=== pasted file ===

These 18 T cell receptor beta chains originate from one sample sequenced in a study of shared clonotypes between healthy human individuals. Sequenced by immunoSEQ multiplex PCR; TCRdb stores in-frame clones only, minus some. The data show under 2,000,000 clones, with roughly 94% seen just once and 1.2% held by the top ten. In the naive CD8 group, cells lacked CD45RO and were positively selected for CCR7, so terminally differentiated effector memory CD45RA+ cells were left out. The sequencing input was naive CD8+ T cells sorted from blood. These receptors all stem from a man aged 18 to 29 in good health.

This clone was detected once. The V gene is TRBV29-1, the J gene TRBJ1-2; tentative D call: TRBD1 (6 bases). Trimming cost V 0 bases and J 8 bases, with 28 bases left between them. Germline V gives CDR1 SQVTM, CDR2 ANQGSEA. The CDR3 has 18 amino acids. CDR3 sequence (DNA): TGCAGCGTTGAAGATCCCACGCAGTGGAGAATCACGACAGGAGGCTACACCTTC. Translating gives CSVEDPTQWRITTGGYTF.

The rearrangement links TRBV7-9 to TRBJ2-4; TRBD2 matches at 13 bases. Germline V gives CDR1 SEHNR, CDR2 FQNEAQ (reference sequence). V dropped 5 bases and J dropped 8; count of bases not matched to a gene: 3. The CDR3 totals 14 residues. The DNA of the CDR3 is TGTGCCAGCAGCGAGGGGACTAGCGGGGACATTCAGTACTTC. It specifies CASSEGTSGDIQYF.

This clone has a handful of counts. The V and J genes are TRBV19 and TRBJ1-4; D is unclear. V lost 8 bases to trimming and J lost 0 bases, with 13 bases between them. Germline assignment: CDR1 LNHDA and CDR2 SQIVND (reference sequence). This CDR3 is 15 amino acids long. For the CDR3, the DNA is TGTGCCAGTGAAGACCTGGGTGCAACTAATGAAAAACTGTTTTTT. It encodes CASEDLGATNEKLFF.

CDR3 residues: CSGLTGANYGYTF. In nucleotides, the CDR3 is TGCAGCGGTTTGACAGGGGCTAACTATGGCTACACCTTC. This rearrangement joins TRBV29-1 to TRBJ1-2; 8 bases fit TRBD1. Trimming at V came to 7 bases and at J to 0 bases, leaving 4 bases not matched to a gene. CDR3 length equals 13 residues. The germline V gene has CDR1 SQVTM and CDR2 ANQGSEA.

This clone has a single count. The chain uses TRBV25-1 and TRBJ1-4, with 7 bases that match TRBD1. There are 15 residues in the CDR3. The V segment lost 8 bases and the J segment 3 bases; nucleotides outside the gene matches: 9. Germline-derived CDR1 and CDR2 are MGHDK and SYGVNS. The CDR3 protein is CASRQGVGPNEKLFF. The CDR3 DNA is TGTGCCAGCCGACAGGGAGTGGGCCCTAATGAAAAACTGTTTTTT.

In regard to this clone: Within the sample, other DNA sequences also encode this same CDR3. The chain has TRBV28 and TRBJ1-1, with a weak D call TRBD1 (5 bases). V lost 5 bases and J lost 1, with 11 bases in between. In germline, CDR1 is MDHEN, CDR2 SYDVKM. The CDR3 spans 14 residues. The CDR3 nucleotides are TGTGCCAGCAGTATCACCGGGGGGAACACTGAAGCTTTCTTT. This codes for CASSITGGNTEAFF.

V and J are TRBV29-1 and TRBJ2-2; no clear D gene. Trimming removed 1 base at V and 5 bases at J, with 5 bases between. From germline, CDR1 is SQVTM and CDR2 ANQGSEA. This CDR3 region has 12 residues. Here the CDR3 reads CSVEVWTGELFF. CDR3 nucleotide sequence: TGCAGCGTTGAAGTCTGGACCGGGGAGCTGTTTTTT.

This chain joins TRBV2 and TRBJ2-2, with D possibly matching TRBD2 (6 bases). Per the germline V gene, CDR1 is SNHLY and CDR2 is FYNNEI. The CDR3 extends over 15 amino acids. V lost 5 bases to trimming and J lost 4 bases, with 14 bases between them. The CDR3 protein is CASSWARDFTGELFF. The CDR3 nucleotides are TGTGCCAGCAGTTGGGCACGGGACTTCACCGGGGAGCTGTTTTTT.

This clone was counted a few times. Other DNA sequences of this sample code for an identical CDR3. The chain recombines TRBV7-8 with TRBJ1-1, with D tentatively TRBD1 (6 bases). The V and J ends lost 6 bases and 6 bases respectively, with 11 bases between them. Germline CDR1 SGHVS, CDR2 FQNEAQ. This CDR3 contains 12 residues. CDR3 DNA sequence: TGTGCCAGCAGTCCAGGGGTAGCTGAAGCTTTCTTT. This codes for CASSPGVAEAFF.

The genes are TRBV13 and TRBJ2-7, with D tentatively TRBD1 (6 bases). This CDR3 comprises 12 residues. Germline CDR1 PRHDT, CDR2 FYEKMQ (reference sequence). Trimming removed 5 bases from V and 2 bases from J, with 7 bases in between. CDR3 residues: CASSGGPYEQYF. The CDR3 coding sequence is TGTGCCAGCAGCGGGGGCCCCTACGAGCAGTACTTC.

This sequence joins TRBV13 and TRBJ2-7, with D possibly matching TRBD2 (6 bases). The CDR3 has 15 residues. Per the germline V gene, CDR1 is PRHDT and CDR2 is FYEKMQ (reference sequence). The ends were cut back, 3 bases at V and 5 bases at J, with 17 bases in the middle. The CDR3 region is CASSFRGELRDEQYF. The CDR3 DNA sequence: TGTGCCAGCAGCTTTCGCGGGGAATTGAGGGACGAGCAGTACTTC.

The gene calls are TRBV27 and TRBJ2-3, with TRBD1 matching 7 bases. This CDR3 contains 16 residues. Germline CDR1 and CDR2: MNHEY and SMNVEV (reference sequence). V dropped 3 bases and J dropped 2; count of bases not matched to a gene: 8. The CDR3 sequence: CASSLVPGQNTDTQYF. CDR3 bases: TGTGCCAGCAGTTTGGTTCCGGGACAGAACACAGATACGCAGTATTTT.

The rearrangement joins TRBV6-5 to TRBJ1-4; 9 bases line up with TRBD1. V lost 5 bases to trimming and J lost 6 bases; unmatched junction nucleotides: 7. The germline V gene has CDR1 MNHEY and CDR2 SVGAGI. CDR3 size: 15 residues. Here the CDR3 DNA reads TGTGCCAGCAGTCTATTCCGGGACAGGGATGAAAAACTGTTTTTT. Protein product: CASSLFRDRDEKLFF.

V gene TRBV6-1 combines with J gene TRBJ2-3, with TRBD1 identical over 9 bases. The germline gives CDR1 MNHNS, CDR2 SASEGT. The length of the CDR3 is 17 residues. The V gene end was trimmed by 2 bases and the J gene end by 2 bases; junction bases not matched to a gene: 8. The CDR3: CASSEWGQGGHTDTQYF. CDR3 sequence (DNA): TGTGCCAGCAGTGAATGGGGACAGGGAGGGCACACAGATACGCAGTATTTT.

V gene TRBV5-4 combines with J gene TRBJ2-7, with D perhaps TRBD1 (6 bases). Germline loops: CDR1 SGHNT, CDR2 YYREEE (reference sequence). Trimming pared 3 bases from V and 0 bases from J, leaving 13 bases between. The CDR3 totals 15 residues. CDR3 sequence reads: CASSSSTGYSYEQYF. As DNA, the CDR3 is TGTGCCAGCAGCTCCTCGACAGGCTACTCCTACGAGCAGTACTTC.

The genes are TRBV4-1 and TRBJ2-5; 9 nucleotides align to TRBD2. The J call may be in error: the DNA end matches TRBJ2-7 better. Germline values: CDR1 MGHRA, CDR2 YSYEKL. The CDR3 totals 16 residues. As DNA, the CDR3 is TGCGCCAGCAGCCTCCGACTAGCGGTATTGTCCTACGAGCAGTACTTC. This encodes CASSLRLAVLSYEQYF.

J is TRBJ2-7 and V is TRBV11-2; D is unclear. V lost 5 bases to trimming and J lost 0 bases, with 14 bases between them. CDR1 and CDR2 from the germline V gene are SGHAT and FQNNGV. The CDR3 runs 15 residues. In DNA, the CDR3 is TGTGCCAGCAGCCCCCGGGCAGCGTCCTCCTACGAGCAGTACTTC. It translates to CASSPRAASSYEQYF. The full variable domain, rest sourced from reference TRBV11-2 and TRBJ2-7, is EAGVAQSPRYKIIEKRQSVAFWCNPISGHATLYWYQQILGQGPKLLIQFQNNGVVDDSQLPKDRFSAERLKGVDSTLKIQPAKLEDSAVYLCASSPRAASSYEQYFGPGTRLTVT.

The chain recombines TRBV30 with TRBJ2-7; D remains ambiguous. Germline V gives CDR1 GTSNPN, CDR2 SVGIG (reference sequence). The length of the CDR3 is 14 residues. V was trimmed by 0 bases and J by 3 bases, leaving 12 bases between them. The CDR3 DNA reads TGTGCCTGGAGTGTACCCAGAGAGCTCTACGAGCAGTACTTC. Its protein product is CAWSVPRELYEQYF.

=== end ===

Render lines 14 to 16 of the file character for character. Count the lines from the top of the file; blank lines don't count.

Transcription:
The rearrangement joins TRBV6-5 to TRBJ1-4; 9 bases line up with TRBD1. V lost 5 bases to trimming and J lost 6 bases; unmatched junction nucleotides: 7. The germline V gene has CDR1 MNHEY and CDR2 SVGAGI. CDR3 size: 15 residues. Here the CDR3 DNA reads TGTGCCAGCAGTCTATTCCGGGACAGGGATGAAAAACTGTTTTTT. Protein product: CASSLFRDRDEKLFF.

V gene TRBV6-1 combines with J gene TRBJ2-3, with TRBD1 identical over 9 bases. The germline gives CDR1 MNHNS, CDR2 SASEGT. The length of the CDR3 is 17 residues. The V gene end was trimmed by 2 bases and the J gene end by 2 bases; junction bases not matched to a gene: 8. The CDR3: CASSEWGQGGHTDTQYF. CDR3 sequence (DNA): TGTGCCAGCAGTGAATGGGGACAGGGAGGGCACACAGATACGCAGTATTTT.

V gene TRBV5-4 combines with J gene TRBJ2-7, with D perhaps TRBD1 (6 bases). Germline loops: CDR1 SGHNT, CDR2 YYREEE (reference sequence). Trimming pared 3 bases from V and 0 bases from J, leaving 13 bases between. The CDR3 totals 15 residues. CDR3 sequence reads: CASSSSTGYSYEQYF. As DNA, the CDR3 is TGTGCCAGCAGCTCCTCGACAGGCTACTCCTACGAGCAGTACTTC.